Silas Marner lives a life of repetition. He not only weaves fabric in his loom for a consecutive fifteen years, but also revisits community. Betrayals play an important role to the outcome of the novel, “In Silas’ story the central problem of community begins with betrayal” (Ermarth 98).2 Silas begins as being a part of the community of Lantern Yard, retreating to isolation because of a betrayal done by his best friend, and later returning to community, Raveloe. In Silas’ past he possessed a full life; “Marner was highly thought of in that little hidden world, known to itself as the church assembling in Lantern Yard: he was believed to be a young man of exemplary life and ardent faith…” (Eliot 6).3 Silas understood the importance of community in the early stages of his life. S...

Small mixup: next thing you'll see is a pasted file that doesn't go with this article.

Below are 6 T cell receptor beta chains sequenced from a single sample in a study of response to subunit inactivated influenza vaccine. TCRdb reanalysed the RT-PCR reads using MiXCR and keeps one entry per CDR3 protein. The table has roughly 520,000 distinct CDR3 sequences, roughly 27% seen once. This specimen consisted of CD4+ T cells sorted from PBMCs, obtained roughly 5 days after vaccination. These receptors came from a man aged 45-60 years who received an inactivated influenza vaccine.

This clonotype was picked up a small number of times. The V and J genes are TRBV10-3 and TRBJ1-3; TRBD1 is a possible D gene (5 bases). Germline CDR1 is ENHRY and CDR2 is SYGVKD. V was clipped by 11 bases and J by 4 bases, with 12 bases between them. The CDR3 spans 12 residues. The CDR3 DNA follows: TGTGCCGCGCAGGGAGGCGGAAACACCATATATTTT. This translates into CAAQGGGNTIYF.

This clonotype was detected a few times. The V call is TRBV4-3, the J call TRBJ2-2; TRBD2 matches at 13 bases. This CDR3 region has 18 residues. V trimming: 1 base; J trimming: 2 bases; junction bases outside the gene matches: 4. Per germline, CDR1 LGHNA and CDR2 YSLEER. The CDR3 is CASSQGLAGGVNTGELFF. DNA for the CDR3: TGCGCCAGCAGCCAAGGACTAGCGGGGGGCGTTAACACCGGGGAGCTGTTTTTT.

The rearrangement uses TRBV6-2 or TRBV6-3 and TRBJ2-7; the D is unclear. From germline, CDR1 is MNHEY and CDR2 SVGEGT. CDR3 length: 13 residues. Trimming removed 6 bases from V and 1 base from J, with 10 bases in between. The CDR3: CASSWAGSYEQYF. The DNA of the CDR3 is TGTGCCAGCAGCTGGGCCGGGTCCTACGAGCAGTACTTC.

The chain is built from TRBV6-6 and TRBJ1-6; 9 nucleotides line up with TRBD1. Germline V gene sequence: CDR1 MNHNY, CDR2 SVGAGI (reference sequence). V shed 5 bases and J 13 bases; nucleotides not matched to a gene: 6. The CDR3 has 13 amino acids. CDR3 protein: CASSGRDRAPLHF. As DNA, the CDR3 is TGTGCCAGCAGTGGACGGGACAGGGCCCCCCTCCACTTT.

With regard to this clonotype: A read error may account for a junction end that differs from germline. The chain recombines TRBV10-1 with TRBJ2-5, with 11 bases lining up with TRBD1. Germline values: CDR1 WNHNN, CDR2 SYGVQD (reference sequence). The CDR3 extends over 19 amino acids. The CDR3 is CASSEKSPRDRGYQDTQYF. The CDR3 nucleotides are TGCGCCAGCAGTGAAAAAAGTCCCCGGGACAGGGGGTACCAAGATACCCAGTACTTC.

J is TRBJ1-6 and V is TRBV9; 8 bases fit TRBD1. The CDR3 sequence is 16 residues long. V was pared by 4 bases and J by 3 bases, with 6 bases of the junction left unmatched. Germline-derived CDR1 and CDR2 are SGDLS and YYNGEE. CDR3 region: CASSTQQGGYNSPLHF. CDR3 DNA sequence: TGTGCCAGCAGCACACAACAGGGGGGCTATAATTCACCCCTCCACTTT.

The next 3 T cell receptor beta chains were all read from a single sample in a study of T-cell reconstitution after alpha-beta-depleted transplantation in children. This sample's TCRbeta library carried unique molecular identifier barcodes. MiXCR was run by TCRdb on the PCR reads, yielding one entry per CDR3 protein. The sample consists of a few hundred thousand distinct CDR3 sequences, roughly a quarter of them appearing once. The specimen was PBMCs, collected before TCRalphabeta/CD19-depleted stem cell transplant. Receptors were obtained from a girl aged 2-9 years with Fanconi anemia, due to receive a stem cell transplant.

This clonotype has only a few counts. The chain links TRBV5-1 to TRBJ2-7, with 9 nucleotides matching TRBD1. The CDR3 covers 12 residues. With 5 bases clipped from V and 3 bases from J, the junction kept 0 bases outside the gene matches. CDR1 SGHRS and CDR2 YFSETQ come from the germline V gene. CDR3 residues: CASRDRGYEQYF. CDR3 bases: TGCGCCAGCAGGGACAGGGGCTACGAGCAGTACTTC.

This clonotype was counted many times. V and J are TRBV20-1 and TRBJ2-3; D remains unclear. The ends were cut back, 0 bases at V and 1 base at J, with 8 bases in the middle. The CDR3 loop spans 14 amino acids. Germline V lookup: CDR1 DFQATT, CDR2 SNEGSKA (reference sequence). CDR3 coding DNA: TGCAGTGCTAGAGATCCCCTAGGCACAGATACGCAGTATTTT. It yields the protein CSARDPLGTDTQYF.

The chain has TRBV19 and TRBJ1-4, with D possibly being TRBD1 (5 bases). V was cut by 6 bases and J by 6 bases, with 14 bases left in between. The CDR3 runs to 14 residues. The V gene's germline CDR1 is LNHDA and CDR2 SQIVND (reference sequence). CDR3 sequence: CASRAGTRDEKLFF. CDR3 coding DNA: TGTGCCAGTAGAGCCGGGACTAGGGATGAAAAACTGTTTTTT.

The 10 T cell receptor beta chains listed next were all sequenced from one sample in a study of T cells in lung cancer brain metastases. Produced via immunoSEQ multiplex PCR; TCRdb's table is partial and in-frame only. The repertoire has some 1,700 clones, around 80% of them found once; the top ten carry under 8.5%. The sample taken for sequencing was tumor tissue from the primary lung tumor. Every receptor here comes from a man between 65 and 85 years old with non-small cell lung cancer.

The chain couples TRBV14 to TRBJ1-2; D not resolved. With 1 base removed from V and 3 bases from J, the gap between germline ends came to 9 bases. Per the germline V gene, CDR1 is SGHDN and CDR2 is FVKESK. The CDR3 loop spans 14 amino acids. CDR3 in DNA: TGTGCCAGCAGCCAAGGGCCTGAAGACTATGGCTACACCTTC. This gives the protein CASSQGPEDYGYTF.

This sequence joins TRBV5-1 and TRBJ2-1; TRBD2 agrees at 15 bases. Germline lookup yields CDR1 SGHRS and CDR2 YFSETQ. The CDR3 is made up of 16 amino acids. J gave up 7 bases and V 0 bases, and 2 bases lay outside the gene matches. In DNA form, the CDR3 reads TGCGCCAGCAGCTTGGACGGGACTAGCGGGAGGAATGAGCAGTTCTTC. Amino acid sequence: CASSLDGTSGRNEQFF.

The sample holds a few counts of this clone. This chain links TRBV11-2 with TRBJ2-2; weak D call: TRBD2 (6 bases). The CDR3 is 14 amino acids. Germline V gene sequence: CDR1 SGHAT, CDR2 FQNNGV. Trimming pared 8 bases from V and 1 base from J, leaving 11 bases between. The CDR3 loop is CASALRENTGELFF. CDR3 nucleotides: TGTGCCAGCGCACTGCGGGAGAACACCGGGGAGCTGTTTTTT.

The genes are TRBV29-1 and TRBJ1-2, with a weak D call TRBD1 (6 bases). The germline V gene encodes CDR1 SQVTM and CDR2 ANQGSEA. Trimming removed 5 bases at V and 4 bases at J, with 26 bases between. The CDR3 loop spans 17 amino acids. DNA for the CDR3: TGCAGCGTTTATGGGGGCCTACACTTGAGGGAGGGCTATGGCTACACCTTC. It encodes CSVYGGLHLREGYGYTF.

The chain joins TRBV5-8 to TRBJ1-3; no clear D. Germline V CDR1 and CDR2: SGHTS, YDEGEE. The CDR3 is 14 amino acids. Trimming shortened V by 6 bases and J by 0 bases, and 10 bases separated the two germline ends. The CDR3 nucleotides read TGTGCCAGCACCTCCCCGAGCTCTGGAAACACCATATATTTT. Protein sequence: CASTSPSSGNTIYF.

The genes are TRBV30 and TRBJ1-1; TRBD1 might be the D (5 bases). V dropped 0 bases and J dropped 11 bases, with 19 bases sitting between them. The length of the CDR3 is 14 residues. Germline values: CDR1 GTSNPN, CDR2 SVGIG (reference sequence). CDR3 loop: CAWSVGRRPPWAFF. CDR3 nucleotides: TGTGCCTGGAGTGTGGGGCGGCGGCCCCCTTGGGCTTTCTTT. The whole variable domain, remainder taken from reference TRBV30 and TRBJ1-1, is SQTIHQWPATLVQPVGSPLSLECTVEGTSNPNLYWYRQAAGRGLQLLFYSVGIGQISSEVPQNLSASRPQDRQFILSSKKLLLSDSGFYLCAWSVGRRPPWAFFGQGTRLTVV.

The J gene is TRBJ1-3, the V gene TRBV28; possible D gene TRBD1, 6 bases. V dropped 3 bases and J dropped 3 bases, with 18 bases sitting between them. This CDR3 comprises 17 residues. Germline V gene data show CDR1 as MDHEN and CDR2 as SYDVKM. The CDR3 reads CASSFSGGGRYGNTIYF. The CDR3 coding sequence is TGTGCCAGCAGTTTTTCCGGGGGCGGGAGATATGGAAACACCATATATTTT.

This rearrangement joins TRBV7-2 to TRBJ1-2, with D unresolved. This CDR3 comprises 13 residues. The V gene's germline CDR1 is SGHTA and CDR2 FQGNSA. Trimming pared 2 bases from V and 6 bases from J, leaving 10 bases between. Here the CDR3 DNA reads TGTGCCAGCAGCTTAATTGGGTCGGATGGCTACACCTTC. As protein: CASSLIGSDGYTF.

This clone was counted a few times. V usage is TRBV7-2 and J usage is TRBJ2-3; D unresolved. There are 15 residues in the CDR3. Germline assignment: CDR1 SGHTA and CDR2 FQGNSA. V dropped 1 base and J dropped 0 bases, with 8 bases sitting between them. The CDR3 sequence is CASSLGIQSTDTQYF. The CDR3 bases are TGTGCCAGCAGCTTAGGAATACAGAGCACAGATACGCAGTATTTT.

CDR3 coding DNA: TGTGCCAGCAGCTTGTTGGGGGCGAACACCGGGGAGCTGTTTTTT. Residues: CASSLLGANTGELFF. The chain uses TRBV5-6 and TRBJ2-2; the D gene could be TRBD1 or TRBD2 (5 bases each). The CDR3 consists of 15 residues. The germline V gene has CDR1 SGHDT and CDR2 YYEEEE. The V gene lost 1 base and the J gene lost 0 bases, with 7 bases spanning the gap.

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Milne, Ira Mark and Sisler, Timothy, ed. “Silas Marner.” Novels for Students. Vol. 20. Detroit: Gale, 2005. 166-182. Print.
Shakespeare, William. Ed. Gayle Holste. Othello. New York: Barron’s, 2002. Print.
Shuttleworth, Sally. “Silas Marner: A dividend Eden.” George Eliot and Nineteenth-Century Science The Make-Believe of a Beginning. London: Cambridge UP, 1984. 78-95. Print.
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